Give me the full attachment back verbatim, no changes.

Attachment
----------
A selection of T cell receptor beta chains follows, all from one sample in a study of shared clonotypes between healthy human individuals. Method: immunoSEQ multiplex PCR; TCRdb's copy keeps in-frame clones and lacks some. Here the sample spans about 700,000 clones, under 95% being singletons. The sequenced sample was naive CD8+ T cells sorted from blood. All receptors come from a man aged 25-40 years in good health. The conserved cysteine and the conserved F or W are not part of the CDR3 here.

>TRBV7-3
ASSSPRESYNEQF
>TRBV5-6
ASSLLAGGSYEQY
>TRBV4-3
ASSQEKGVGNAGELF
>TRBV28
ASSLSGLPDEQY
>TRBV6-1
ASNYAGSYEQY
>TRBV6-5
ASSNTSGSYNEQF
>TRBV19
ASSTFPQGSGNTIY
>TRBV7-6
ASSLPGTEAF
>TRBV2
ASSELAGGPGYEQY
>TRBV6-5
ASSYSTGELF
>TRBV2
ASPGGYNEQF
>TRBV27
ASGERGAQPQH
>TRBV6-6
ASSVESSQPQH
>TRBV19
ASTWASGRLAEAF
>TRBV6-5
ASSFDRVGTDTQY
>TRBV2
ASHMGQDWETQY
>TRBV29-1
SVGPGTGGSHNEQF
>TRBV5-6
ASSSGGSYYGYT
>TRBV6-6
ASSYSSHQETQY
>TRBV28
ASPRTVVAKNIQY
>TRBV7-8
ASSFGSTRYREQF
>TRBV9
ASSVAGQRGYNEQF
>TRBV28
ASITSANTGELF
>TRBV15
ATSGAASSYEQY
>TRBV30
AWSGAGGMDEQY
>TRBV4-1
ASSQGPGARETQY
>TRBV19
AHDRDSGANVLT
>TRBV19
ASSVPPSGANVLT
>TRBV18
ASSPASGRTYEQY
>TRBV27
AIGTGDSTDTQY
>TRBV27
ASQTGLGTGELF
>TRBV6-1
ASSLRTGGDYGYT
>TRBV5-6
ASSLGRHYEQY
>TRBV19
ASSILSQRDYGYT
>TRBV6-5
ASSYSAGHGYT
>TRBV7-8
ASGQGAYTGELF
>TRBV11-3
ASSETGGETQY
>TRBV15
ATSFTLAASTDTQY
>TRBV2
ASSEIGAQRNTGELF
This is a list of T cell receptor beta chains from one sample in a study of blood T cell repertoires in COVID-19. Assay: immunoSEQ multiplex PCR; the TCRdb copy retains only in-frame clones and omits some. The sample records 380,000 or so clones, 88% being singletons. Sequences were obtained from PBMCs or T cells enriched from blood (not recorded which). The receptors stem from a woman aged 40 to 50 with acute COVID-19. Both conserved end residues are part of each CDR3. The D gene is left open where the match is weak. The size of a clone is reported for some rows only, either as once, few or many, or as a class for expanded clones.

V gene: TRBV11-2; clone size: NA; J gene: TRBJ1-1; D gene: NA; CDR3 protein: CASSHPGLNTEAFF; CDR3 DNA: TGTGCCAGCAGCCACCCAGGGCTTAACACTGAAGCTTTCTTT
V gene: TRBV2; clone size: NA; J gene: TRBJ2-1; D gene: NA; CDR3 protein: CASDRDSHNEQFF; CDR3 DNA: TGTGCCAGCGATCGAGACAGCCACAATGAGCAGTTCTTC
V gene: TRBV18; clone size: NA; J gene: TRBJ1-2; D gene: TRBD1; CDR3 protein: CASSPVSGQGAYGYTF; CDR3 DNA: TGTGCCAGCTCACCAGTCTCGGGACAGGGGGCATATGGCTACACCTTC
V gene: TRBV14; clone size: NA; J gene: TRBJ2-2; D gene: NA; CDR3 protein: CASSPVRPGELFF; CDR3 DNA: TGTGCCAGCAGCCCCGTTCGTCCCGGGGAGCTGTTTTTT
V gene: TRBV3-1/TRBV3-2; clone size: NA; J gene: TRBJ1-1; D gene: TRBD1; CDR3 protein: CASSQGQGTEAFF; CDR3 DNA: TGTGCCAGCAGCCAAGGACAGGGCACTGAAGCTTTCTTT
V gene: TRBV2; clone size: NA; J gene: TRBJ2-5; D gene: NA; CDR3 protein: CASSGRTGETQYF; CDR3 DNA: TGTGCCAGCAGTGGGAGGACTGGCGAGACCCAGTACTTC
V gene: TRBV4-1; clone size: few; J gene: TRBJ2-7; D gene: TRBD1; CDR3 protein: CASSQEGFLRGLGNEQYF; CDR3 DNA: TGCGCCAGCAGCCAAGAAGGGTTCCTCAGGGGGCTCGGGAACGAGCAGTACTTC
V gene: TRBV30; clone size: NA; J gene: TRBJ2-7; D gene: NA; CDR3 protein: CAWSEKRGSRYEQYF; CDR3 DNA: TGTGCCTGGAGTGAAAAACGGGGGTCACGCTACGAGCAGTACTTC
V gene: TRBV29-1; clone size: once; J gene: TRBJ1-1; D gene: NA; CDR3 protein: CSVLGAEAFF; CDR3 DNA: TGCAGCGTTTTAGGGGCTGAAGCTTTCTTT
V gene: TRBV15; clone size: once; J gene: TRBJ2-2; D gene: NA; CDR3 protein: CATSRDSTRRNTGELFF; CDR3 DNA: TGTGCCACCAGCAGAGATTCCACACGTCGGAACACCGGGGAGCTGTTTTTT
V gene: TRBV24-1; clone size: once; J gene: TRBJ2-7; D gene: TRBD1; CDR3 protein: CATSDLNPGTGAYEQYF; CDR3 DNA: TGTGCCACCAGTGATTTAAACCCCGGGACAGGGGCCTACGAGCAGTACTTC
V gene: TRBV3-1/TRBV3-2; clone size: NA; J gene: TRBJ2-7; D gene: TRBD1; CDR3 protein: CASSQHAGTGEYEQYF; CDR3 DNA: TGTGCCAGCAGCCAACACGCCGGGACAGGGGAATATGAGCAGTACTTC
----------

A selection of T cell receptor beta chains follows, all from one sample in a study of shared clonotypes between healthy human individuals. Method: immunoSEQ multiplex PCR; TCRdb's copy keeps in-frame clones and lacks some. Here the sample spans about 700,000 clones, under 95% being singletons. The sequenced sample was naive CD8+ T cells sorted from blood. All receptors come from a man aged 25-40 years in good health. The conserved cysteine and the conserved F or W are not part of the CDR3 here.

>TRBV7-3
ASSSPRESYNEQF
>TRBV5-6
ASSLLAGGSYEQY
>TRBV4-3
ASSQEKGVGNAGELF
>TRBV28
ASSLSGLPDEQY
>TRBV6-1
ASNYAGSYEQY
>TRBV6-5
ASSNTSGSYNEQF
>TRBV19
ASSTFPQGSGNTIY
>TRBV7-6
ASSLPGTEAF
>TRBV2
ASSELAGGPGYEQY
>TRBV6-5
ASSYSTGELF
>TRBV2
ASPGGYNEQF
>TRBV27
ASGERGAQPQH
>TRBV6-6
ASSVESSQPQH
>TRBV19
ASTWASGRLAEAF
>TRBV6-5
ASSFDRVGTDTQY
>TRBV2
ASHMGQDWETQY
>TRBV29-1
SVGPGTGGSHNEQF
>TRBV5-6
ASSSGGSYYGYT
>TRBV6-6
ASSYSSHQETQY
>TRBV28
ASPRTVVAKNIQY
>TRBV7-8
ASSFGSTRYREQF
>TRBV9
ASSVAGQRGYNEQF
>TRBV28
ASITSANTGELF
>TRBV15
ATSGAASSYEQY
>TRBV30
AWSGAGGMDEQY
>TRBV4-1
ASSQGPGARETQY
>TRBV19
AHDRDSGANVLT
>TRBV19
ASSVPPSGANVLT
>TRBV18
ASSPASGRTYEQY
>TRBV27
AIGTGDSTDTQY
>TRBV27
ASQTGLGTGELF
>TRBV6-1
ASSLRTGGDYGYT
>TRBV5-6
ASSLGRHYEQY
>TRBV19
ASSILSQRDYGYT
>TRBV6-5
ASSYSAGHGYT
>TRBV7-8
ASGQGAYTGELF
>TRBV11-3
ASSETGGETQY
>TRBV15
ATSFTLAASTDTQY
>TRBV2
ASSEIGAQRNTGELF
This is a list of T cell receptor beta chains from one sample in a study of blood T cell repertoires in COVID-19. Assay: immunoSEQ multiplex PCR; the TCRdb copy retains only in-frame clones and omits some. The sample records 380,000 or so clones, 88% being singletons. Sequences were obtained from PBMCs or T cells enriched from blood (not recorded which). The receptors stem from a woman aged 40 to 50 with acute COVID-19. Both conserved end residues are part of each CDR3. The D gene is left open where the match is weak. The size of a clone is reported for some rows only, either as once, few or many, or as a class for expanded clones.

V gene: TRBV11-2; clone size: NA; J gene: TRBJ1-1; D gene: NA; CDR3 protein: CASSHPGLNTEAFF; CDR3 DNA: TGTGCCAGCAGCCACCCAGGGCTTAACACTGAAGCTTTCTTT
V gene: TRBV2; clone size: NA; J gene: TRBJ2-1; D gene: NA; CDR3 protein: CASDRDSHNEQFF; CDR3 DNA: TGTGCCAGCGATCGAGACAGCCACAATGAGCAGTTCTTC
V gene: TRBV18; clone size: NA; J gene: TRBJ1-2; D gene: TRBD1; CDR3 protein: CASSPVSGQGAYGYTF; CDR3 DNA: TGTGCCAGCTCACCAGTCTCGGGACAGGGGGCATATGGCTACACCTTC
V gene: TRBV14; clone size: NA; J gene: TRBJ2-2; D gene: NA; CDR3 protein: CASSPVRPGELFF; CDR3 DNA: TGTGCCAGCAGCCCCGTTCGTCCCGGGGAGCTGTTTTTT
V gene: TRBV3-1/TRBV3-2; clone size: NA; J gene: TRBJ1-1; D gene: TRBD1; CDR3 protein: CASSQGQGTEAFF; CDR3 DNA: TGTGCCAGCAGCCAAGGACAGGGCACTGAAGCTTTCTTT
V gene: TRBV2; clone size: NA; J gene: TRBJ2-5; D gene: NA; CDR3 protein: CASSGRTGETQYF; CDR3 DNA: TGTGCCAGCAGTGGGAGGACTGGCGAGACCCAGTACTTC
V gene: TRBV4-1; clone size: few; J gene: TRBJ2-7; D gene: TRBD1; CDR3 protein: CASSQEGFLRGLGNEQYF; CDR3 DNA: TGCGCCAGCAGCCAAGAAGGGTTCCTCAGGGGGCTCGGGAACGAGCAGTACTTC
V gene: TRBV30; clone size: NA; J gene: TRBJ2-7; D gene: NA; CDR3 protein: CAWSEKRGSRYEQYF; CDR3 DNA: TGTGCCTGGAGTGAAAAACGGGGGTCACGCTACGAGCAGTACTTC
V gene: TRBV29-1; clone size: once; J gene: TRBJ1-1; D gene: NA; CDR3 protein: CSVLGAEAFF; CDR3 DNA: TGCAGCGTTTTAGGGGCTGAAGCTTTCTTT
V gene: TRBV15; clone size: once; J gene: TRBJ2-2; D gene: NA; CDR3 protein: CATSRDSTRRNTGELFF; CDR3 DNA: TGTGCCACCAGCAGAGATTCCACACGTCGGAACACCGGGGAGCTGTTTTTT
V gene: TRBV24-1; clone size: once; J gene: TRBJ2-7; D gene: TRBD1; CDR3 protein: CATSDLNPGTGAYEQYF; CDR3 DNA: TGTGCCACCAGTGATTTAAACCCCGGGACAGGGGCCTACGAGCAGTACTTC
V gene: TRBV3-1/TRBV3-2; clone size: NA; J gene: TRBJ2-7; D gene: TRBD1; CDR3 protein: CASSQHAGTGEYEQYF; CDR3 DNA: TGTGCCAGCAGCCAACACGCCGGGACAGGGGAATATGAGCAGTACTTC